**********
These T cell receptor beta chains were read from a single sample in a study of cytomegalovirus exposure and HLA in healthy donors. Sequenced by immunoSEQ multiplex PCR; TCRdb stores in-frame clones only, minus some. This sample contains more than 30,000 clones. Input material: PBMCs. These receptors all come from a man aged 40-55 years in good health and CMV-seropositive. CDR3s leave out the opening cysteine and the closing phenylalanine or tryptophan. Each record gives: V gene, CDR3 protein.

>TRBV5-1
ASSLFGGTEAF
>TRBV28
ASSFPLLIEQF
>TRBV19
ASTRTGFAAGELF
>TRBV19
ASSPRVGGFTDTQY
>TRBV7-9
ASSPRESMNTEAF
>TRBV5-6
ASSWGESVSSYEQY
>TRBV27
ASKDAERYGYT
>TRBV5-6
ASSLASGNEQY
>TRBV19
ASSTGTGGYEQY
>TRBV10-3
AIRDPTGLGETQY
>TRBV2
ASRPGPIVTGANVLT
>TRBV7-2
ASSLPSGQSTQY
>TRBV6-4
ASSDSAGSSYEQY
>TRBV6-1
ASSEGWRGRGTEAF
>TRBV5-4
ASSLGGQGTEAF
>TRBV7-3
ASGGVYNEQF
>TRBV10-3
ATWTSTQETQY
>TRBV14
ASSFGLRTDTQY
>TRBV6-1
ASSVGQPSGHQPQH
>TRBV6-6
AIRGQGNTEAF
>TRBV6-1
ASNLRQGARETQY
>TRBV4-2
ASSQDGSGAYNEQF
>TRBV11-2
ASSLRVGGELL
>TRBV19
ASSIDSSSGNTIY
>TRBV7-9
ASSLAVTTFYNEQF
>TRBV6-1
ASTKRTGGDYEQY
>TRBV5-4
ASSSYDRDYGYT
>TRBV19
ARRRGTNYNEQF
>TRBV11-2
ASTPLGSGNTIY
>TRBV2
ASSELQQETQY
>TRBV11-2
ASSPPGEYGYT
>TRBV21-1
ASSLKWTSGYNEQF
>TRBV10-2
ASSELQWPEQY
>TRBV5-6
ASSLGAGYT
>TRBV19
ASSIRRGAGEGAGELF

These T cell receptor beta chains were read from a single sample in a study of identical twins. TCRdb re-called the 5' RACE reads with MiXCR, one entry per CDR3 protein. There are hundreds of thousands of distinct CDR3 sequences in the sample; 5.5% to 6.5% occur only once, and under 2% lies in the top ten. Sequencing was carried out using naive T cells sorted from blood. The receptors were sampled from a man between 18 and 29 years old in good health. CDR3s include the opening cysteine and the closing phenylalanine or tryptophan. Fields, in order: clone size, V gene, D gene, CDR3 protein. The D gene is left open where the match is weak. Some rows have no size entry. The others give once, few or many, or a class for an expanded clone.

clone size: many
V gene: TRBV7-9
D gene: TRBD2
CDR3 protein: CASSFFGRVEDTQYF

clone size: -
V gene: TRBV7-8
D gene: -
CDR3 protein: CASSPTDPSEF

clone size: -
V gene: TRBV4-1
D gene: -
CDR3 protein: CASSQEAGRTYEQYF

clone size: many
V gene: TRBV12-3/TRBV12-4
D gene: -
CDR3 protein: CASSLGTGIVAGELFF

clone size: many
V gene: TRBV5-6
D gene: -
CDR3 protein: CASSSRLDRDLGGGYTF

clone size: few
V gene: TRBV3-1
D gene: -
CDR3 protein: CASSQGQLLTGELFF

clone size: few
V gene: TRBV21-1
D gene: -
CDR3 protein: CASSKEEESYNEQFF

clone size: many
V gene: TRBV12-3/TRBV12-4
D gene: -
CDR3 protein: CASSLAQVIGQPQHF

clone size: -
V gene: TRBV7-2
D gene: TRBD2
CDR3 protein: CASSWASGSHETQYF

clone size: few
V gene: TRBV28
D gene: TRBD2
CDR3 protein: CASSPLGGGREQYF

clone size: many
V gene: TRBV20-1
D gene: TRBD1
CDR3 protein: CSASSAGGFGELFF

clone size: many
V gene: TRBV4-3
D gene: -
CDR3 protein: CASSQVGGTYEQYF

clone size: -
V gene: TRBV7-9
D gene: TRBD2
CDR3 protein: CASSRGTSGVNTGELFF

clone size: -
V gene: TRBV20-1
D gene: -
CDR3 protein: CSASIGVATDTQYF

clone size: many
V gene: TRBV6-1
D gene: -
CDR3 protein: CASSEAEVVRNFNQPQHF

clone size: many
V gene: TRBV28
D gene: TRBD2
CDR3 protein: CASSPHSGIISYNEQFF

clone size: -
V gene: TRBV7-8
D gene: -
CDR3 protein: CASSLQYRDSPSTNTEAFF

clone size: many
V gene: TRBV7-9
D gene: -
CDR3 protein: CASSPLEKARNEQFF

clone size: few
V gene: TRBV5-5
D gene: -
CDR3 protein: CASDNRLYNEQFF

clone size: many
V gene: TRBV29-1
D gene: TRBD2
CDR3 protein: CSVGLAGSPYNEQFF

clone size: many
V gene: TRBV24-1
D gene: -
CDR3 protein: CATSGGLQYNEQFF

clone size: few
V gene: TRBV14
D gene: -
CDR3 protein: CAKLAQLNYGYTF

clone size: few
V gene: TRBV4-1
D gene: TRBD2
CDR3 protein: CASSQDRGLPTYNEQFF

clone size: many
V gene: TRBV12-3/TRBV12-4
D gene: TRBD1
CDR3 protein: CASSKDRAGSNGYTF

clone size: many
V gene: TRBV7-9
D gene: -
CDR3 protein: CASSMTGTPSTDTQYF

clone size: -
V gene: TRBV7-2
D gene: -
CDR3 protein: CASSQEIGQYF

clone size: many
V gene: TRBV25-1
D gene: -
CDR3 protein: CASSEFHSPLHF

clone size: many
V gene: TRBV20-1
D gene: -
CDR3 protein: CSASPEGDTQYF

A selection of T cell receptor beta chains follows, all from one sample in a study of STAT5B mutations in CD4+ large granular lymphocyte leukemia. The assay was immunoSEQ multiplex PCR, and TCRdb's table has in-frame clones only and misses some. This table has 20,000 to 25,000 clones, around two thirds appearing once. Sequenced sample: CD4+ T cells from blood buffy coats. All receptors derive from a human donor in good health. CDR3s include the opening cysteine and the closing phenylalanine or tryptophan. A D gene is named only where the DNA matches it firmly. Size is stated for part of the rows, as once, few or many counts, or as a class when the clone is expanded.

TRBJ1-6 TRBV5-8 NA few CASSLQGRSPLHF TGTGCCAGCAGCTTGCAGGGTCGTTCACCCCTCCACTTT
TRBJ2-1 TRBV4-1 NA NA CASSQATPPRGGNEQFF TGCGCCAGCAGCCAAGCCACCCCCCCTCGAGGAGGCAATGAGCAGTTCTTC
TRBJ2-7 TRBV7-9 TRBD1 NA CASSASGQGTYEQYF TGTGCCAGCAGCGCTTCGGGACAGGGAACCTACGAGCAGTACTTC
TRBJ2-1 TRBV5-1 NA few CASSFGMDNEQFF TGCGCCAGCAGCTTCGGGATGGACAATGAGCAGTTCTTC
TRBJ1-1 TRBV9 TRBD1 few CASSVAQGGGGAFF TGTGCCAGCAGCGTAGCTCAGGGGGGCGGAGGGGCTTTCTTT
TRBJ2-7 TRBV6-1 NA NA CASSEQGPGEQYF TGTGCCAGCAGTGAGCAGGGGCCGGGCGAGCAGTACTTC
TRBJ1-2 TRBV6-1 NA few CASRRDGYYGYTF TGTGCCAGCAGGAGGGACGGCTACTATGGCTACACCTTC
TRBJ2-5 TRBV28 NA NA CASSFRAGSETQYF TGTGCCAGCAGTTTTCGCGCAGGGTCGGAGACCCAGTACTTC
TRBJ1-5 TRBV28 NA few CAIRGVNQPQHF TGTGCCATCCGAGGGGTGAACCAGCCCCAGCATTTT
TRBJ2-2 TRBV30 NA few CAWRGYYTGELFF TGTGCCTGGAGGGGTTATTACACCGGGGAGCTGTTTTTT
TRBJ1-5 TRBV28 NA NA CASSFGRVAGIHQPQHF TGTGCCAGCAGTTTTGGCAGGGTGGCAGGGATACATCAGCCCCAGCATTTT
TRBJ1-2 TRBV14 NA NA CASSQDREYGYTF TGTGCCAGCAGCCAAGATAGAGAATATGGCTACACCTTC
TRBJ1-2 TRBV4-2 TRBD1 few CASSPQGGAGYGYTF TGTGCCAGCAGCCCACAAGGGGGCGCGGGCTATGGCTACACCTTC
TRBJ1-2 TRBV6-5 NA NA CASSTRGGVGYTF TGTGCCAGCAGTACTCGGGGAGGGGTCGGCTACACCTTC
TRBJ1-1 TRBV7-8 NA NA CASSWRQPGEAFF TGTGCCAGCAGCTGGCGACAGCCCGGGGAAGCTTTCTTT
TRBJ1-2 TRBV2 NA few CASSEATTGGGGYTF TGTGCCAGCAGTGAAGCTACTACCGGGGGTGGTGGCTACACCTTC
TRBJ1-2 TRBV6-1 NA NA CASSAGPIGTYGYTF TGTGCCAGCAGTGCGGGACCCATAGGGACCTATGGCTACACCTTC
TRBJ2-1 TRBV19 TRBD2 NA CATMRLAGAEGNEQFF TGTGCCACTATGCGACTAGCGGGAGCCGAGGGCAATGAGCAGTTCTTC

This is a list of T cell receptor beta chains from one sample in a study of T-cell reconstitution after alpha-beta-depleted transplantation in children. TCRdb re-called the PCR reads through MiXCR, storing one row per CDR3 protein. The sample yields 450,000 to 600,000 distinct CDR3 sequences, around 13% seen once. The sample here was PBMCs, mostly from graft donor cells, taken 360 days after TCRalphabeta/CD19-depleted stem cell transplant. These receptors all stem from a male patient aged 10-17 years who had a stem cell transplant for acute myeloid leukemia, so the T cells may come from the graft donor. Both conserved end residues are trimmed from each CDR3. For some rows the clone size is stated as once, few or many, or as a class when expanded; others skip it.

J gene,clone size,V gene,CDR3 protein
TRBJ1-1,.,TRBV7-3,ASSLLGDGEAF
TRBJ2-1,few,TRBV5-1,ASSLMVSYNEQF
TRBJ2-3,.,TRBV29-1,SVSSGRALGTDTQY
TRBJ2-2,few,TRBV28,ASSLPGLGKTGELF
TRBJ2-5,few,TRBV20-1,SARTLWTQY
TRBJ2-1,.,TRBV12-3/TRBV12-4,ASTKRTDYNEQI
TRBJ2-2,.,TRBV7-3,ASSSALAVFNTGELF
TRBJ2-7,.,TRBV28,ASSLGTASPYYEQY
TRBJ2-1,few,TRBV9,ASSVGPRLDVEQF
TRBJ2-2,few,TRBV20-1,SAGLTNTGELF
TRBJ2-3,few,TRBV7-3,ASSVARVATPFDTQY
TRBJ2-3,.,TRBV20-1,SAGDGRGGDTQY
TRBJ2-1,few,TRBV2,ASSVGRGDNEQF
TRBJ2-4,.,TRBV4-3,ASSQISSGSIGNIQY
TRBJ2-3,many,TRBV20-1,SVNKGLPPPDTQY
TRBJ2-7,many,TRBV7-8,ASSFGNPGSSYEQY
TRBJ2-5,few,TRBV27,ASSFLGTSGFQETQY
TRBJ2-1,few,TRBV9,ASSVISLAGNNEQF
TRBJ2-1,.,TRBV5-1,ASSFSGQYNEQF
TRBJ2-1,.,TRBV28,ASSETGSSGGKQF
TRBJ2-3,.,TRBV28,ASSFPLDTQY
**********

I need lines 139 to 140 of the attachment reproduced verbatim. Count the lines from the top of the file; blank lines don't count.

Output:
D gene: -
CDR3 protein: CASSLQYRDSPSTNTEAFF